Monday, April 30, 2012

For Now "Mobile Device" & "Security" Are Oxymorons

We need more secure mobile devices (Kenneth Van Wyk at Computerworld)
Usability advocates will argue that strong device passwords on mobile devices are annoying and won't be accepted by users. That's a fair argument -- strong passwords on a smartphone or tablet really are a hassle to work with. (Trust me.) Still, I'd prefer something stronger than four-digit PINs to unlock a device (and the data it holds). For the longer term, device vendors need to be shooting for stronger keying mechanisms -- perhaps a PIN in combination with a biometric like a fingerprint, facial pattern scan or voice recognition.

For now, though, what I suggest to people who are serious about the security of their mobile devices is...
See also:
Mobile Devices and Biometric Modalities

For other mobile posts, click the 'mobile' label in the list in the footer to this post below. Does anyone but me ever use those?

Biometric British Parole Officers?

Not Really but still interesting (The Guardian)
The machines ask offenders a series of questions, including whether they have changed their address or job and if they have been arrested since their last report or wish to speak to someone. Probation service managers will also be able to add individually tailored questions to those asked by the machines, which are believed to cost around £130,000 a year to operate.

An internal briefing document for London Probation managers, which has been obtained by the Observer, notes: "There are sensitivities around the project – there is union opposition to biometric reporting and media interest in the trial is anticipated. Biometric reporting potentially provides a significant opportunity to reduce the risk from offenders. A pilot is essential to demonstrate and quantify those benefits, so as to inform decisions about its use."

Malaysia: Thousands of Demonstrators Demand New Electoral Policies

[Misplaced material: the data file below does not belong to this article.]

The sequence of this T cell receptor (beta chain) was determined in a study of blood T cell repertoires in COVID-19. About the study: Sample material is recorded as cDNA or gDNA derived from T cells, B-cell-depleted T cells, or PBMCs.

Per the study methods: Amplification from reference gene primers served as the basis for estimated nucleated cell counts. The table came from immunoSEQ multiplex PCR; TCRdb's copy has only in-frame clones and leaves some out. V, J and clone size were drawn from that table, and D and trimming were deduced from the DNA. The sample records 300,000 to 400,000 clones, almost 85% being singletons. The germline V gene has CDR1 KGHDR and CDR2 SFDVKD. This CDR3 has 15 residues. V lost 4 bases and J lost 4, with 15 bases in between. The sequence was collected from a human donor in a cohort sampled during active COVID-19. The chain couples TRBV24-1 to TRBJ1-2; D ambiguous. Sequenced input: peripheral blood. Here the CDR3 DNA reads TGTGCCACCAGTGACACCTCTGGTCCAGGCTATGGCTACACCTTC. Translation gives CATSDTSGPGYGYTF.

Police violence marks Malaysia reform rally (Al Jazeera)
At least 25,000 demonstrators swamped Malaysia's capital Kuala Lumpur on Saturday, hoping to pressure Prime Minister Najib Razak's ruling coalition - which has held power for nearly 55 years - to overhaul electoral policies before polls that could be held as early as June.

Authorities insist the elections will be free and fair, rejecting activists' claims that the Election Commission is biased and that voter registration lists are tainted with fraudulent names.
Biometrics can help and, as we have seen, Malaysia has implemented biometric solutions in other areas.

Rival lawmakers Finding Common Ground on Privacy

The data battles (Pittsbutgh Post-Gazette)
The debate in the halls of Harrisburg took an unusual turn at a House State Government Committee meeting earlier this month when both of the committee's leaders, liberal Rep. Babette Josephs, D-Philadelphia, and conservative Rep. Daryl Metcalfe, R-Cranberry, voiced strong support for a state measure blocking implementation of a federal driver's license. The two are so prone to trading partisan barbs on the record that the committee meetings are casually referred to as "The Daryl and Babette Show."

But the so-called "REAL ID ban," Senate bill No. 354, which passed by overwhelming majorities in both houses, is one of a number of privacy bills that have come before the Legislature during the 2011-2012 session, creating, at times, odd bipartisan bed-fellowships.
I've said it before and I'll say it again: Often the most nuanced reporting on the complex issues surrounding privacy, ID management and biometrics are found in local, not national news outlets.

Not About Biometrics, Per Se, but...

NDC to ask for extension of registration exercise (Modern Ghana)
Information reaching the New Statesman indicates that the ruling National Democratic Congress, apparently unhappy with voter figures from perceived strongholds in the ongoing biometric registration exercise, is readying itself to call on the Electoral Commission for an extension of the registration exercise.
Interesting. Biometrics are about people.

National Level Biometric Deployment Trees & Forest

Though it's not my intention, I know it can seem like "All India, All the Time" around here. That's because India has set for itself the most ambitious ID management in human history, and therefore, India is providing more real world examples of the challenges inherent in very large scale biometric deployments than anywhere else. But India isn't necessarily unique in terms of the problems it is attempting to address with biometrics. All the BRICS (Brazil, Russia, India, China, South Africa), for example, face very similar challenges.